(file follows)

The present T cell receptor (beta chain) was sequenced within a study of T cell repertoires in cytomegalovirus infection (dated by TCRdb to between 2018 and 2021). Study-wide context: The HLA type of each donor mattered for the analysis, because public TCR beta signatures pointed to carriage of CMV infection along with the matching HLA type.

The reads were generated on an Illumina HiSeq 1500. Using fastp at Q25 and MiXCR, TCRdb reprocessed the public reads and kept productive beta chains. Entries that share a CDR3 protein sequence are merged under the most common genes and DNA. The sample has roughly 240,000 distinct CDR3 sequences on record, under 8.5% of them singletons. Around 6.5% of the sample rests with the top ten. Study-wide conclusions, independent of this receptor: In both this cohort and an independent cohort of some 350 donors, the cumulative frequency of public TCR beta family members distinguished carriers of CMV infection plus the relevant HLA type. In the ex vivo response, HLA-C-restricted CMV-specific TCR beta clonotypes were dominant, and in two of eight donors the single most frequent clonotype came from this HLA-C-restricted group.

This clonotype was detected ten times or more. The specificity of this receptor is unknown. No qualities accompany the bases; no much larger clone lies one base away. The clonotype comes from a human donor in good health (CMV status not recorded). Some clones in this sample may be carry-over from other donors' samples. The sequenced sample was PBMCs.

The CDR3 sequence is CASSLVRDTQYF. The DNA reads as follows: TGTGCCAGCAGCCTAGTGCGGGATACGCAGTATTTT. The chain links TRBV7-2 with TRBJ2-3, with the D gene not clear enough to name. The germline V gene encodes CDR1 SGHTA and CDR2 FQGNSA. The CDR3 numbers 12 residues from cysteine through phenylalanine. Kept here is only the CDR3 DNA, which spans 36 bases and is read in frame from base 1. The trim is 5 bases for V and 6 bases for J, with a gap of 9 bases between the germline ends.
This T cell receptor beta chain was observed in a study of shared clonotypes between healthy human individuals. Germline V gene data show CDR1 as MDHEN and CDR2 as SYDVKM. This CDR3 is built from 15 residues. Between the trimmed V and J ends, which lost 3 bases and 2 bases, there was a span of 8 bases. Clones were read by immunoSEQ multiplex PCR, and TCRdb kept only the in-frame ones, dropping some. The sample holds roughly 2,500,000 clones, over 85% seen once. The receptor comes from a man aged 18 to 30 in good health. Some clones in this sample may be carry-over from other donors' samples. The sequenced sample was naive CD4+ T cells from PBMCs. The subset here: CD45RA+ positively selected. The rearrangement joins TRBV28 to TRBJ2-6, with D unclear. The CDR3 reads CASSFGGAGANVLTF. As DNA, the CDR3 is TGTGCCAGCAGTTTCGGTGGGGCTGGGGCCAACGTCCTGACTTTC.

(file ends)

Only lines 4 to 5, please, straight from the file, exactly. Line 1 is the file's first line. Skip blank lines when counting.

The CDR3 sequence is CASSLVRDTQYF. The DNA reads as follows: TGTGCCAGCAGCCTAGTGCGGGATACGCAGTATTTT. The chain links TRBV7-2 with TRBJ2-3, with the D gene not clear enough to name. The germline V gene encodes CDR1 SGHTA and CDR2 FQGNSA. The CDR3 numbers 12 residues from cysteine through phenylalanine. Kept here is only the CDR3 DNA, which spans 36 bases and is read in frame from base 1. The trim is 5 bases for V and 6 bases for J, with a gap of 9 bases between the germline ends.
This T cell receptor beta chain was observed in a study of shared clonotypes between healthy human individuals. Germline V gene data show CDR1 as MDHEN and CDR2 as SYDVKM. This CDR3 is built from 15 residues. Between the trimmed V and J ends, which lost 3 bases and 2 bases, there was a span of 8 bases. Clones were read by immunoSEQ multiplex PCR, and TCRdb kept only the in-frame ones, dropping some. The sample holds roughly 2,500,000 clones, over 85% seen once. The receptor comes from a man aged 18 to 30 in good health. Some clones in this sample may be carry-over from other donors' samples. The sequenced sample was naive CD4+ T cells from PBMCs. The subset here: CD45RA+ positively selected. The rearrangement joins TRBV28 to TRBJ2-6, with D unclear. The CDR3 reads CASSFGGAGANVLTF. As DNA, the CDR3 is TGTGCCAGCAGTTTCGGTGGGGCTGGGGCCAACGTCCTGACTTTC.